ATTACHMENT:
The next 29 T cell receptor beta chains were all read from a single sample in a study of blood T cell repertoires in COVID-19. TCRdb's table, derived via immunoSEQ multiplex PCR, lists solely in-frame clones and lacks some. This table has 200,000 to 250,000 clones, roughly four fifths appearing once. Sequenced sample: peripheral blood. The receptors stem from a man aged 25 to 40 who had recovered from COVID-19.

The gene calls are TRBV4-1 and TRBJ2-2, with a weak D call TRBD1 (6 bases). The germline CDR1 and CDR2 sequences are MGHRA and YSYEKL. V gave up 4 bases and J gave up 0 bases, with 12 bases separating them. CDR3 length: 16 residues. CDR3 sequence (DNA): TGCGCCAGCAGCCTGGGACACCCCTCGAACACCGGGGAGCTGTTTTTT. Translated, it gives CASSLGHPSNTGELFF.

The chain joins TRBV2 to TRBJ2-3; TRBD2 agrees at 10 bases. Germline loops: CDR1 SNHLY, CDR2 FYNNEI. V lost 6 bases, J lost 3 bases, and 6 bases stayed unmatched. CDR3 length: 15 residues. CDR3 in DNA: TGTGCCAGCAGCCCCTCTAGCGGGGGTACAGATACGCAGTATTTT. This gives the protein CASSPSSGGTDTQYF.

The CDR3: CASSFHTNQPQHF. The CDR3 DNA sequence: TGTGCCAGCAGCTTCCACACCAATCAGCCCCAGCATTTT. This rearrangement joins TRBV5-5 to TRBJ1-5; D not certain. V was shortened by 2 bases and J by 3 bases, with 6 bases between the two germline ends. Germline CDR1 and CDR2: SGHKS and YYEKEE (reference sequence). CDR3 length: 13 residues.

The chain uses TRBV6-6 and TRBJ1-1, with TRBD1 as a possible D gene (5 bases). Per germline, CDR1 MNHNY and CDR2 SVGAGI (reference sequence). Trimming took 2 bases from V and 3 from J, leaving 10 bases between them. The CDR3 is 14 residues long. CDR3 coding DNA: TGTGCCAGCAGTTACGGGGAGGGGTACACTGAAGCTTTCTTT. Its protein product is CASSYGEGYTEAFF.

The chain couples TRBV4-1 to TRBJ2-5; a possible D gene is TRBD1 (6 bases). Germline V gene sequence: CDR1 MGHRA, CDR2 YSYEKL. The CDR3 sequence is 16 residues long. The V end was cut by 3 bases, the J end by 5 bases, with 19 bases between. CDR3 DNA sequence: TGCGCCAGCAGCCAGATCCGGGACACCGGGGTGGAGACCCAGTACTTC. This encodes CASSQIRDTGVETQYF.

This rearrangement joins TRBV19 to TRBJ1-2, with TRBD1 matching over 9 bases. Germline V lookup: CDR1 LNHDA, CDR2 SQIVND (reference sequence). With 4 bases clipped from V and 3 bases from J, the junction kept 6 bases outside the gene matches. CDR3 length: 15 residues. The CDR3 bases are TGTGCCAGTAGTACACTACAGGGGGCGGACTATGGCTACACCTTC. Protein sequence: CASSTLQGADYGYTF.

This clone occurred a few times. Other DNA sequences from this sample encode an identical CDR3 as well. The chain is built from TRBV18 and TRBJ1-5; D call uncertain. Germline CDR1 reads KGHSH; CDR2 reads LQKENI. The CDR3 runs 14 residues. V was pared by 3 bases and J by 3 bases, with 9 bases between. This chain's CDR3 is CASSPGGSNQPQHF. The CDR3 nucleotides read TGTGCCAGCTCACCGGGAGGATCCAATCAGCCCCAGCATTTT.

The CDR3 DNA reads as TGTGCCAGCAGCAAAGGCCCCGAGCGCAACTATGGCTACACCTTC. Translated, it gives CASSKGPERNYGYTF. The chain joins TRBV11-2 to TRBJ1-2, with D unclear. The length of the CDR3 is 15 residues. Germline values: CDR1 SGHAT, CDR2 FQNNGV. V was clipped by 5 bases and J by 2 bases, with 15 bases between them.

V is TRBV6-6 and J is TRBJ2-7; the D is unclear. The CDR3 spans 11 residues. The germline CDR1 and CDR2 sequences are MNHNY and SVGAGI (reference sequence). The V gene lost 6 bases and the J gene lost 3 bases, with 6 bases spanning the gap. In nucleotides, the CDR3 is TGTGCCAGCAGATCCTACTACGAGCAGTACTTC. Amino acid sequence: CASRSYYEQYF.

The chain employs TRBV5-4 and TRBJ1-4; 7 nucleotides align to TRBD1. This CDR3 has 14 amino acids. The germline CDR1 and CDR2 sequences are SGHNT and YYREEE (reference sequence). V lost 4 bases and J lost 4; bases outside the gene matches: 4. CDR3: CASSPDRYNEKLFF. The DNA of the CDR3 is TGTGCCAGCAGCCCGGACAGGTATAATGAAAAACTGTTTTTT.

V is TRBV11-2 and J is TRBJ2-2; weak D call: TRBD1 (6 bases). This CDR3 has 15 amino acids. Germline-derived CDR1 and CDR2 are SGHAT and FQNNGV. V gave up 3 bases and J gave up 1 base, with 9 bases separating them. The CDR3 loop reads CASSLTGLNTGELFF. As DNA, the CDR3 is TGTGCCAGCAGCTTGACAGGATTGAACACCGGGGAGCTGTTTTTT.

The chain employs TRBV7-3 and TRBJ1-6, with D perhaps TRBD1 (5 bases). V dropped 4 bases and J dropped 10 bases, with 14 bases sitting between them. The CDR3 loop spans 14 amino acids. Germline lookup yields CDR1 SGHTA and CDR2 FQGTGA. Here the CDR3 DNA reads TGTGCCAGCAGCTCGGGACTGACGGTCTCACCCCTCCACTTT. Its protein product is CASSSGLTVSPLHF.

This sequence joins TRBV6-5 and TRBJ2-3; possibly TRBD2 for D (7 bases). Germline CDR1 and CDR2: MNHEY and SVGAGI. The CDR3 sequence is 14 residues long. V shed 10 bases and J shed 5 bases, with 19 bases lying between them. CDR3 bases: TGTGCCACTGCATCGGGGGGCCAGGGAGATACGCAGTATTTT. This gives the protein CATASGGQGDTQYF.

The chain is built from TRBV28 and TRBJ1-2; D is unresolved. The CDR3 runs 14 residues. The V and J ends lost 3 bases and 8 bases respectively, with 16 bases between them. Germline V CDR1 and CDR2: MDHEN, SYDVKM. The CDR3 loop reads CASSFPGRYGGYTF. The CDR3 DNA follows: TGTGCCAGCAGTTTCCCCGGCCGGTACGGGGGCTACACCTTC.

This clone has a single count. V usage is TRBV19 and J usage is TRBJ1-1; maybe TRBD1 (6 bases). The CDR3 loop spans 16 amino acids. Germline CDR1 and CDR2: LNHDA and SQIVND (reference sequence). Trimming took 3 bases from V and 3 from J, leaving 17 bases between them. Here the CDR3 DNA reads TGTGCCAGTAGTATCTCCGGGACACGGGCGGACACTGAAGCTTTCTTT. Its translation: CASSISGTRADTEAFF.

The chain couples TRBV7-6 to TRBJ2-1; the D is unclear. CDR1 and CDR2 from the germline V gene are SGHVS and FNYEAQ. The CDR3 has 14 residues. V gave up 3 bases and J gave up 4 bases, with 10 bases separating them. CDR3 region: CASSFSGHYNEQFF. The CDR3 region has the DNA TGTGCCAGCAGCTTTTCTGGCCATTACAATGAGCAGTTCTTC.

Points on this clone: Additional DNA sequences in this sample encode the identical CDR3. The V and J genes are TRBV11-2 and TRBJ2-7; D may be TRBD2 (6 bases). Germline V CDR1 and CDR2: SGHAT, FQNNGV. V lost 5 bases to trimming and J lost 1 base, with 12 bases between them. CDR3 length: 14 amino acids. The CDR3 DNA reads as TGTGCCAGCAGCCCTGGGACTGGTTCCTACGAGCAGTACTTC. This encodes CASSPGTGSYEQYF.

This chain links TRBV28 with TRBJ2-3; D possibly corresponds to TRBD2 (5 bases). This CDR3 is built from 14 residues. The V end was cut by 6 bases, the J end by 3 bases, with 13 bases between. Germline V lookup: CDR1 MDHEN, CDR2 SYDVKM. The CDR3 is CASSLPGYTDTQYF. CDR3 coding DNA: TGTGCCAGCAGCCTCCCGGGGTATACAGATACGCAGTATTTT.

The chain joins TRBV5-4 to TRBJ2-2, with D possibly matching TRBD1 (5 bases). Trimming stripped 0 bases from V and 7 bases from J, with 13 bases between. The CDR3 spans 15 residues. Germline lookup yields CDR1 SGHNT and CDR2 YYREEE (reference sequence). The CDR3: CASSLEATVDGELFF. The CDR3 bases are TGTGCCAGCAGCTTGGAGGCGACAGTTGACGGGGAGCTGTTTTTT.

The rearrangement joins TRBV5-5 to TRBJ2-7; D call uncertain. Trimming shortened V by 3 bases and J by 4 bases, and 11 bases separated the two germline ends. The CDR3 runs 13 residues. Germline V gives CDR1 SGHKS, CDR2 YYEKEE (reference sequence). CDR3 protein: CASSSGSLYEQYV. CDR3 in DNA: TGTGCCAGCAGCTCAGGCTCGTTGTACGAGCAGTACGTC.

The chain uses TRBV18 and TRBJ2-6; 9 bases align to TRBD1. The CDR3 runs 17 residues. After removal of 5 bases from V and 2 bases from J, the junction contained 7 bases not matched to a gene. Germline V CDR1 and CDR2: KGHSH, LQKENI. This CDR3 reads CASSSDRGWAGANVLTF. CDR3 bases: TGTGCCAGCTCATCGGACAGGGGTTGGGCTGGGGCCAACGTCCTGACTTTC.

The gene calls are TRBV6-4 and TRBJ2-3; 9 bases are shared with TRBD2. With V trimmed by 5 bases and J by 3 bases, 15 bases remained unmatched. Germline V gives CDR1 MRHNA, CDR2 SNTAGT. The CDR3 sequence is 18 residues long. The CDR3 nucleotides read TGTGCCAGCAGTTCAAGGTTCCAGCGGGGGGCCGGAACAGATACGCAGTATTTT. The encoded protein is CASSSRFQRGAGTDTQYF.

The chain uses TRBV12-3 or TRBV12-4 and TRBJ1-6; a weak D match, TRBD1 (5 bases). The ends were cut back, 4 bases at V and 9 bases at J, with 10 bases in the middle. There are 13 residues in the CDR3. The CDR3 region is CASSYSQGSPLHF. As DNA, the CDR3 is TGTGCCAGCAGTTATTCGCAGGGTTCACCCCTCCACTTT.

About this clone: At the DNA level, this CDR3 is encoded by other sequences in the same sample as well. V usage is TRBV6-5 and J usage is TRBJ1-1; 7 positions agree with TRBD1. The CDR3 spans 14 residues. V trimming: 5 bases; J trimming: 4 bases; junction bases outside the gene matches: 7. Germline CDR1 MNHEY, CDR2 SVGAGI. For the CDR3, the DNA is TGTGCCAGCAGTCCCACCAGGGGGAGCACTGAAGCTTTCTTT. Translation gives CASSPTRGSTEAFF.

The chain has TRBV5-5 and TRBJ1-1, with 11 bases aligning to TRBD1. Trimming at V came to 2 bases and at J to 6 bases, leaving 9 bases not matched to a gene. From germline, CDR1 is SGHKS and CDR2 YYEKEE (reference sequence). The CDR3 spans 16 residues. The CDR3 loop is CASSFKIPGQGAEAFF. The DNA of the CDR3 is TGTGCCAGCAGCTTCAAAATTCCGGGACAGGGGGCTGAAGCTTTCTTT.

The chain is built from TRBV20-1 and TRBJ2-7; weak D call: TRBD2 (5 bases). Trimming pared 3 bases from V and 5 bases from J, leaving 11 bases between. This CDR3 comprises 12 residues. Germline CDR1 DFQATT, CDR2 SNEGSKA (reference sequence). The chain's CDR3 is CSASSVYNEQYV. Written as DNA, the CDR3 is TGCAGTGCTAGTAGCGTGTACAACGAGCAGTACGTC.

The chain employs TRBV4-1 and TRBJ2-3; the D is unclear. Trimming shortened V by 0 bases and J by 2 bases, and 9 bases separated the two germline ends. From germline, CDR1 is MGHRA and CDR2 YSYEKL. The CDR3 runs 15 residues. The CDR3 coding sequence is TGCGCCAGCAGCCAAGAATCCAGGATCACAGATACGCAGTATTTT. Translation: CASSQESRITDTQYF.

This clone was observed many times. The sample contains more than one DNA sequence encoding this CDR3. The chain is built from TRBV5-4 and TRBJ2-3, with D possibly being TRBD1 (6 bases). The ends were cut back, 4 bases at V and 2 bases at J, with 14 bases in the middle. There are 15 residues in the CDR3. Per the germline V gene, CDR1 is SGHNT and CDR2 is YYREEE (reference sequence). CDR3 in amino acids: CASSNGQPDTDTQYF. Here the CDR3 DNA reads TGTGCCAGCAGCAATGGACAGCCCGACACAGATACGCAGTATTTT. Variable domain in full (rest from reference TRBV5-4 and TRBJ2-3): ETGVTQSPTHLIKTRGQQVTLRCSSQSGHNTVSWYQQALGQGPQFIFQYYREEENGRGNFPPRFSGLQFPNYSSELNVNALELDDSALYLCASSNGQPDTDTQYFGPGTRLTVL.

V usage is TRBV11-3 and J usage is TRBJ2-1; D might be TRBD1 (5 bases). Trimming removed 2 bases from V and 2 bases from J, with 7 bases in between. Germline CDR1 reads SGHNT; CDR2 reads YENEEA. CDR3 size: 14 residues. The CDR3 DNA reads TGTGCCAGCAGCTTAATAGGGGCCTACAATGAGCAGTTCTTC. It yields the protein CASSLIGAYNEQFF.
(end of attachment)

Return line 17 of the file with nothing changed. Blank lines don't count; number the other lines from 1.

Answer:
The chain couples TRBV7-6 to TRBJ2-1; the D is unclear. CDR1 and CDR2 from the germline V gene are SGHVS and FNYEAQ. The CDR3 has 14 residues. V gave up 3 bases and J gave up 4 bases, with 10 bases separating them. CDR3 region: CASSFSGHYNEQFF. The CDR3 region has the DNA TGTGCCAGCAGCTTTTCTGGCCATTACAATGAGCAGTTCTTC.